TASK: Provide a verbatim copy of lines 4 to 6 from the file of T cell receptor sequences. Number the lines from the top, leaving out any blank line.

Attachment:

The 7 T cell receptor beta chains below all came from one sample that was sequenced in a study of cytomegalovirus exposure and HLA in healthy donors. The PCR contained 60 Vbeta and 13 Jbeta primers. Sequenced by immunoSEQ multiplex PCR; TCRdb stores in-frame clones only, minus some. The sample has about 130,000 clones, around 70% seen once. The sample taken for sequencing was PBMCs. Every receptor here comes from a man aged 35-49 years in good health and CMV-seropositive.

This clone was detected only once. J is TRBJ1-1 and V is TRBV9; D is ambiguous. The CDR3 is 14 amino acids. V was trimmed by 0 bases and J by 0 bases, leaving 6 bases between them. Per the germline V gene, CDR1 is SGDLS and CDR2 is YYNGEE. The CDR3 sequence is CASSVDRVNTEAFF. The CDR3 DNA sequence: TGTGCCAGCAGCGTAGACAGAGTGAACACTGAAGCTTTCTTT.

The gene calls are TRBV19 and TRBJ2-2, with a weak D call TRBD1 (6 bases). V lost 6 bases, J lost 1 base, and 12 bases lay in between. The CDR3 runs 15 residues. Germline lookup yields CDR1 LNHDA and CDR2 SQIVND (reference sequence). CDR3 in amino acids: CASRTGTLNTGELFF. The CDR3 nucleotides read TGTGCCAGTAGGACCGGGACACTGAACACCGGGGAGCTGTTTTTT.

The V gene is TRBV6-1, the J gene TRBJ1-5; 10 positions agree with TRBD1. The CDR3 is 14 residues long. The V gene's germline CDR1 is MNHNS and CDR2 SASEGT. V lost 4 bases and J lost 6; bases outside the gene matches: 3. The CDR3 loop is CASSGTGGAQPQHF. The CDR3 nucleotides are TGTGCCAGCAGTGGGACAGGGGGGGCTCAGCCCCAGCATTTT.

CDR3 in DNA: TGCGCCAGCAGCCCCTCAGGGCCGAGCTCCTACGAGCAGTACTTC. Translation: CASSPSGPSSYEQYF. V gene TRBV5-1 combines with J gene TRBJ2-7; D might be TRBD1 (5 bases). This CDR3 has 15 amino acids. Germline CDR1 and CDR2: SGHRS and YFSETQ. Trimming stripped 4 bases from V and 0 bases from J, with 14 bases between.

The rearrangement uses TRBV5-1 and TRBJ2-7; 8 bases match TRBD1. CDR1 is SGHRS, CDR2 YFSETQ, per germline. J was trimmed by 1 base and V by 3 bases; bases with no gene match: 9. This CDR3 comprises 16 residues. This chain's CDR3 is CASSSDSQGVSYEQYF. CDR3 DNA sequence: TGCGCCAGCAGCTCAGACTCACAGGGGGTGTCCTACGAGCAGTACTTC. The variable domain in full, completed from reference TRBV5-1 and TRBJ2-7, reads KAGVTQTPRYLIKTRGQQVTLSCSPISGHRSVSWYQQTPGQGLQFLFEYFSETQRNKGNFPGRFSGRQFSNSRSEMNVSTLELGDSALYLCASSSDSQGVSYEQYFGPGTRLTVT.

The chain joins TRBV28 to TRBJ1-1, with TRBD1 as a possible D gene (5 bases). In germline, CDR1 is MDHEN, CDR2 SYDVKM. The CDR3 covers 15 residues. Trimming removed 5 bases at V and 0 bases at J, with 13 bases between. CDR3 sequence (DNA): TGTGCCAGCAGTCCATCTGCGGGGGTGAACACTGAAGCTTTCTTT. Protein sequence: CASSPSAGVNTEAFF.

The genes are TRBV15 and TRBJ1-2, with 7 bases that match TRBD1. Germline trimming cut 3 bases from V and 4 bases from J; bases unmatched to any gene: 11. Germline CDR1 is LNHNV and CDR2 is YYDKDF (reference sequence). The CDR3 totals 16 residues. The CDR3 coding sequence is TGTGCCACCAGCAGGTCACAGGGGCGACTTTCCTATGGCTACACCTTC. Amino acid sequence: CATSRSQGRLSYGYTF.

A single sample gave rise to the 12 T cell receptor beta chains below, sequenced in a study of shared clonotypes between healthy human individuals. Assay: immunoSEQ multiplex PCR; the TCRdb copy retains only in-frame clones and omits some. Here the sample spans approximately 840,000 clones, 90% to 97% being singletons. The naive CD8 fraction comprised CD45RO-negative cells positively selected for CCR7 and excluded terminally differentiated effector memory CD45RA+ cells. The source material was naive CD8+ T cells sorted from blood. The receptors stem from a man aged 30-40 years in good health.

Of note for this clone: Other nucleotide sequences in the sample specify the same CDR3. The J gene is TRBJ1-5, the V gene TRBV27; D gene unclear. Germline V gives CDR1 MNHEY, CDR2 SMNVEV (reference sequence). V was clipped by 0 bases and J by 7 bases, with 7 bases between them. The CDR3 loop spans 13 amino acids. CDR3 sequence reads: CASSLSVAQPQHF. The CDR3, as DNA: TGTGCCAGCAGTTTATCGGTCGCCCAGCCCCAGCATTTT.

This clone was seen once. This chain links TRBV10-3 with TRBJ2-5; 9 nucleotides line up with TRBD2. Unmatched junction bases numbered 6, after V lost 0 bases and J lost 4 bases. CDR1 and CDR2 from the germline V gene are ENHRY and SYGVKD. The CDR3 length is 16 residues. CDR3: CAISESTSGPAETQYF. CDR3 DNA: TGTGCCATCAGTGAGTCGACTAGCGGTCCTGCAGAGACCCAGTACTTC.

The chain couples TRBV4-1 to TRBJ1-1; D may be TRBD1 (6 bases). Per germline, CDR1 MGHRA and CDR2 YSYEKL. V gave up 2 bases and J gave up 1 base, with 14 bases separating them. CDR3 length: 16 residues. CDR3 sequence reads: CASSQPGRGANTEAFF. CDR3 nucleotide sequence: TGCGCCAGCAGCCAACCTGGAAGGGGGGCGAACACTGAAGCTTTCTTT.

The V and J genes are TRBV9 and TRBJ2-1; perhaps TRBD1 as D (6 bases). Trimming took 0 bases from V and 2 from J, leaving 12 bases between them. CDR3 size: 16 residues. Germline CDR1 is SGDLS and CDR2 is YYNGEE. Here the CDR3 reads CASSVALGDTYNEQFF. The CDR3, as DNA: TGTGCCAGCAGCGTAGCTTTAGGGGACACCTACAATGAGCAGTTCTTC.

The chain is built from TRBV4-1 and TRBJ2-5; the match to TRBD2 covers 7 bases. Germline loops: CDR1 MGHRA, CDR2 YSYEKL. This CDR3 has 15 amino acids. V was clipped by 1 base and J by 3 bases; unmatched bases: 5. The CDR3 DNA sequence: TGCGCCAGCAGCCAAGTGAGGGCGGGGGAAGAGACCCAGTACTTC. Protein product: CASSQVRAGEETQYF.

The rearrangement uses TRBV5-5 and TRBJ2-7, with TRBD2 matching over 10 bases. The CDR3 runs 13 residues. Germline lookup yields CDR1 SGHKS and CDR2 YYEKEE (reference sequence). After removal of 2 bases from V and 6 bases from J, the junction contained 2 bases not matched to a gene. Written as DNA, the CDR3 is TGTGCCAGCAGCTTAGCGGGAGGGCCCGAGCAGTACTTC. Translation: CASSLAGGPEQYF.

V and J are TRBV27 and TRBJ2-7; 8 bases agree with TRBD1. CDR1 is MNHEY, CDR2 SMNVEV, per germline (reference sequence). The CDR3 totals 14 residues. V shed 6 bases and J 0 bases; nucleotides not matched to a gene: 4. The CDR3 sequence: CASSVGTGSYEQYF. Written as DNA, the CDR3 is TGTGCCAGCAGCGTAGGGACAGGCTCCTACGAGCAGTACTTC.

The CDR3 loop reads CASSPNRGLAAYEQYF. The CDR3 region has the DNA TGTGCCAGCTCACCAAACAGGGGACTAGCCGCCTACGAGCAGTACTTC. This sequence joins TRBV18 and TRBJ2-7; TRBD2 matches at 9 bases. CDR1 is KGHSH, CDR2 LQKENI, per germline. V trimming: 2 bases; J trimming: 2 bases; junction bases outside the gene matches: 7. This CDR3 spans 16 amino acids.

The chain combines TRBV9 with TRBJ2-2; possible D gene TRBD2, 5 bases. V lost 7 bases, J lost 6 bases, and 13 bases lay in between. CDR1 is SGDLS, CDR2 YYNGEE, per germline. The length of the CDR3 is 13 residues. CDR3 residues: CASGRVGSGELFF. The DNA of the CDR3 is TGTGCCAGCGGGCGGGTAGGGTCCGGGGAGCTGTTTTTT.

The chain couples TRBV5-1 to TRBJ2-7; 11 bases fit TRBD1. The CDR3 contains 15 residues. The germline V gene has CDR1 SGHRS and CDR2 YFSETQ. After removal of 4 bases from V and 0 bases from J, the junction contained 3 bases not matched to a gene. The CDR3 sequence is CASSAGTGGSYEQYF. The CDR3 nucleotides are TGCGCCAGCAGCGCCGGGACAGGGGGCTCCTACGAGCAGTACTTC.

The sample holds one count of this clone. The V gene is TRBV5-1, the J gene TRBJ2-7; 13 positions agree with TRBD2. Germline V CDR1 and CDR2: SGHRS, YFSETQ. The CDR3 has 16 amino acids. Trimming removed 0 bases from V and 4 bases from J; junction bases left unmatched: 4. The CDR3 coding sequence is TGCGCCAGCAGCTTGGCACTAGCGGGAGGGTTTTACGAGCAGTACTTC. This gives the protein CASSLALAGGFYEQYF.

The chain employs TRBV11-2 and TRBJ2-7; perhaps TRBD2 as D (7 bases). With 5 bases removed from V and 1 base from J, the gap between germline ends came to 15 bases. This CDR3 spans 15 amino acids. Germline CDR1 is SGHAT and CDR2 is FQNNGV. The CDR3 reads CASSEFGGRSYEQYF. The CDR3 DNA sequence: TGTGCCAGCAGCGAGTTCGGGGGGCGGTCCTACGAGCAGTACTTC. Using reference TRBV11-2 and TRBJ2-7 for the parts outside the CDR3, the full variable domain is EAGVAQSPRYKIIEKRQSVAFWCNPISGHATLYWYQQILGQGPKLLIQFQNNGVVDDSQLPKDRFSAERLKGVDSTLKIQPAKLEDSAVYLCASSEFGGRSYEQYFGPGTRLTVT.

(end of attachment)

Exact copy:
The V gene is TRBV6-1, the J gene TRBJ1-5; 10 positions agree with TRBD1. The CDR3 is 14 residues long. The V gene's germline CDR1 is MNHNS and CDR2 SASEGT. V lost 4 bases and J lost 6; bases outside the gene matches: 3. The CDR3 loop is CASSGTGGAQPQHF. The CDR3 nucleotides are TGTGCCAGCAGTGGGACAGGGGGGGCTCAGCCCCAGCATTTT.

CDR3 in DNA: TGCGCCAGCAGCCCCTCAGGGCCGAGCTCCTACGAGCAGTACTTC. Translation: CASSPSGPSSYEQYF. V gene TRBV5-1 combines with J gene TRBJ2-7; D might be TRBD1 (5 bases). This CDR3 has 15 amino acids. Germline CDR1 and CDR2: SGHRS and YFSETQ. Trimming stripped 4 bases from V and 0 bases from J, with 14 bases between.

The rearrangement uses TRBV5-1 and TRBJ2-7; 8 bases match TRBD1. CDR1 is SGHRS, CDR2 YFSETQ, per germline. J was trimmed by 1 base and V by 3 bases; bases with no gene match: 9. This CDR3 comprises 16 residues. This chain's CDR3 is CASSSDSQGVSYEQYF. CDR3 DNA sequence: TGCGCCAGCAGCTCAGACTCACAGGGGGTGTCCTACGAGCAGTACTTC. The variable domain in full, completed from reference TRBV5-1 and TRBJ2-7, reads KAGVTQTPRYLIKTRGQQVTLSCSPISGHRSVSWYQQTPGQGLQFLFEYFSETQRNKGNFPGRFSGRQFSNSRSEMNVSTLELGDSALYLCASSSDSQGVSYEQYFGPGTRLTVT.